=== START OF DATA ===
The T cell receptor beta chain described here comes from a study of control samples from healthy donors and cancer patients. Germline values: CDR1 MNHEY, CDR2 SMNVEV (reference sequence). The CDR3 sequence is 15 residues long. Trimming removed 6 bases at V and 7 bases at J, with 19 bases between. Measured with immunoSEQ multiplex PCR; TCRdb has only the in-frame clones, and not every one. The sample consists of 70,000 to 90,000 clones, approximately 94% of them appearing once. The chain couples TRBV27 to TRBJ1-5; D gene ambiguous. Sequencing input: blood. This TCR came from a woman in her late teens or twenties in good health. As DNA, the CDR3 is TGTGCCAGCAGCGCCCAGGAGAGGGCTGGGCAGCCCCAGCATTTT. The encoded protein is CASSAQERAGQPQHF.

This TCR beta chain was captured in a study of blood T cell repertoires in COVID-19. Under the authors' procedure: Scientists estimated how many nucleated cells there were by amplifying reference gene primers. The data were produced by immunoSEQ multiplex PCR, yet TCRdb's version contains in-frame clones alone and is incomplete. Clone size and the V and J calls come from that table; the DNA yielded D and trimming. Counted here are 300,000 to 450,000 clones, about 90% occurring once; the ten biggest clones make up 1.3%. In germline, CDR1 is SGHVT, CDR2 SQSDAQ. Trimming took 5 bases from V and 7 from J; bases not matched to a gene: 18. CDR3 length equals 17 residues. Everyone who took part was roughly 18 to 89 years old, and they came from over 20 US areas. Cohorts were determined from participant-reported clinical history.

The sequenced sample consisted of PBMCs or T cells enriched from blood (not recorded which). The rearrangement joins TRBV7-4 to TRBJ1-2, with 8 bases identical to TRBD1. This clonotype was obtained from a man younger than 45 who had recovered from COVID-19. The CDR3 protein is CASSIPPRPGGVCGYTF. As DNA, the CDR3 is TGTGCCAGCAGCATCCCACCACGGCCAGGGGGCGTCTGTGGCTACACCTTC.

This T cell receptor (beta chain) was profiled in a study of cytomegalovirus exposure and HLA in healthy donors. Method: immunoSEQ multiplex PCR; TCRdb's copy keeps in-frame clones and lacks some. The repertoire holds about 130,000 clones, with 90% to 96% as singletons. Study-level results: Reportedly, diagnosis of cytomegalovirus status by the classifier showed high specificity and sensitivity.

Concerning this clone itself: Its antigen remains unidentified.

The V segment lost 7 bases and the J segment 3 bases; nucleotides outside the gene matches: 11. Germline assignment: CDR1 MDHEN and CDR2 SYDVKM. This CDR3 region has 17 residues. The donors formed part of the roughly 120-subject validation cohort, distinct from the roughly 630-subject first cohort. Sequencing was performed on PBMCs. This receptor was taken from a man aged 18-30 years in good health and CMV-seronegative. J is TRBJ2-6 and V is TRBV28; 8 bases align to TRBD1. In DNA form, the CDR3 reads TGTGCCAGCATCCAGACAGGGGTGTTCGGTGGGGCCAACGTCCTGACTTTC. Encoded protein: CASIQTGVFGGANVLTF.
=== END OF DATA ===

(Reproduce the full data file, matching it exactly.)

The T cell receptor beta chain described here comes from a study of control samples from healthy donors and cancer patients. Germline values: CDR1 MNHEY, CDR2 SMNVEV (reference sequence). The CDR3 sequence is 15 residues long. Trimming removed 6 bases at V and 7 bases at J, with 19 bases between. Measured with immunoSEQ multiplex PCR; TCRdb has only the in-frame clones, and not every one. The sample consists of 70,000 to 90,000 clones, approximately 94% of them appearing once. The chain couples TRBV27 to TRBJ1-5; D gene ambiguous. Sequencing input: blood. This TCR came from a woman in her late teens or twenties in good health. As DNA, the CDR3 is TGTGCCAGCAGCGCCCAGGAGAGGGCTGGGCAGCCCCAGCATTTT. The encoded protein is CASSAQERAGQPQHF.

This TCR beta chain was captured in a study of blood T cell repertoires in COVID-19. Under the authors' procedure: Scientists estimated how many nucleated cells there were by amplifying reference gene primers. The data were produced by immunoSEQ multiplex PCR, yet TCRdb's version contains in-frame clones alone and is incomplete. Clone size and the V and J calls come from that table; the DNA yielded D and trimming. Counted here are 300,000 to 450,000 clones, about 90% occurring once; the ten biggest clones make up 1.3%. In germline, CDR1 is SGHVT, CDR2 SQSDAQ. Trimming took 5 bases from V and 7 from J; bases not matched to a gene: 18. CDR3 length equals 17 residues. Everyone who took part was roughly 18 to 89 years old, and they came from over 20 US areas. Cohorts were determined from participant-reported clinical history.

The sequenced sample consisted of PBMCs or T cells enriched from blood (not recorded which). The rearrangement joins TRBV7-4 to TRBJ1-2, with 8 bases identical to TRBD1. This clonotype was obtained from a man younger than 45 who had recovered from COVID-19. The CDR3 protein is CASSIPPRPGGVCGYTF. As DNA, the CDR3 is TGTGCCAGCAGCATCCCACCACGGCCAGGGGGCGTCTGTGGCTACACCTTC.

This T cell receptor (beta chain) was profiled in a study of cytomegalovirus exposure and HLA in healthy donors. Method: immunoSEQ multiplex PCR; TCRdb's copy keeps in-frame clones and lacks some. The repertoire holds about 130,000 clones, with 90% to 96% as singletons. Study-level results: Reportedly, diagnosis of cytomegalovirus status by the classifier showed high specificity and sensitivity.

Concerning this clone itself: Its antigen remains unidentified.

The V segment lost 7 bases and the J segment 3 bases; nucleotides outside the gene matches: 11. Germline assignment: CDR1 MDHEN and CDR2 SYDVKM. This CDR3 region has 17 residues. The donors formed part of the roughly 120-subject validation cohort, distinct from the roughly 630-subject first cohort. Sequencing was performed on PBMCs. This receptor was taken from a man aged 18-30 years in good health and CMV-seronegative. J is TRBJ2-6 and V is TRBV28; 8 bases align to TRBD1. In DNA form, the CDR3 reads TGTGCCAGCATCCAGACAGGGGTGTTCGGTGGGGCCAACGTCCTGACTTTC. Encoded protein: CASIQTGVFGGANVLTF.